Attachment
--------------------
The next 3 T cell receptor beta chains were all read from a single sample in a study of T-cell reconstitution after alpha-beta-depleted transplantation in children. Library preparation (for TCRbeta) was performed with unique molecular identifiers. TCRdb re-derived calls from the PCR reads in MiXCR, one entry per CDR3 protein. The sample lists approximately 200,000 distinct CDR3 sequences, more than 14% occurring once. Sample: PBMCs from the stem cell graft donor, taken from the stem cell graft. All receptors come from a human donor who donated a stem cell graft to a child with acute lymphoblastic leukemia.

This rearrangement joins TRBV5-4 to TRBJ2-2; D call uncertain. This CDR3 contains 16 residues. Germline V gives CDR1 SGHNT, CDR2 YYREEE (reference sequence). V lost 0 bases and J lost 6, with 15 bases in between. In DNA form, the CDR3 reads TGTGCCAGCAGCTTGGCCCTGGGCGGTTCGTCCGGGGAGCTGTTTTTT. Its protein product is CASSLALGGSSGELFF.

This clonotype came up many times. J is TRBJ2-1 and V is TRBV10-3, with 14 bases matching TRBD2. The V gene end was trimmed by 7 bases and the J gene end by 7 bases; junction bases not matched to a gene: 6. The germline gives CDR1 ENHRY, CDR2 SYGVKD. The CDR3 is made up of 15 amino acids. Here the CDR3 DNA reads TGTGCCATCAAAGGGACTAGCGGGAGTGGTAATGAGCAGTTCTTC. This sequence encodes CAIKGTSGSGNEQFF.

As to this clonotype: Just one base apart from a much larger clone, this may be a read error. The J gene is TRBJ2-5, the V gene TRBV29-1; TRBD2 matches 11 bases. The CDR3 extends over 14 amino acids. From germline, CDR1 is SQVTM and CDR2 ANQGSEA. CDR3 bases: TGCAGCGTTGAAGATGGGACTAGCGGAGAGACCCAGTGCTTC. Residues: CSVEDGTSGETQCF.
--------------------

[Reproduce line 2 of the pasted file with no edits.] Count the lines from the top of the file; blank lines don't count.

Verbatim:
This rearrangement joins TRBV5-4 to TRBJ2-2; D call uncertain. This CDR3 contains 16 residues. Germline V gives CDR1 SGHNT, CDR2 YYREEE (reference sequence). V lost 0 bases and J lost 6, with 15 bases in between. In DNA form, the CDR3 reads TGTGCCAGCAGCTTGGCCCTGGGCGGTTCGTCCGGGGAGCTGTTTTTT. Its protein product is CASSLALGGSSGELFF.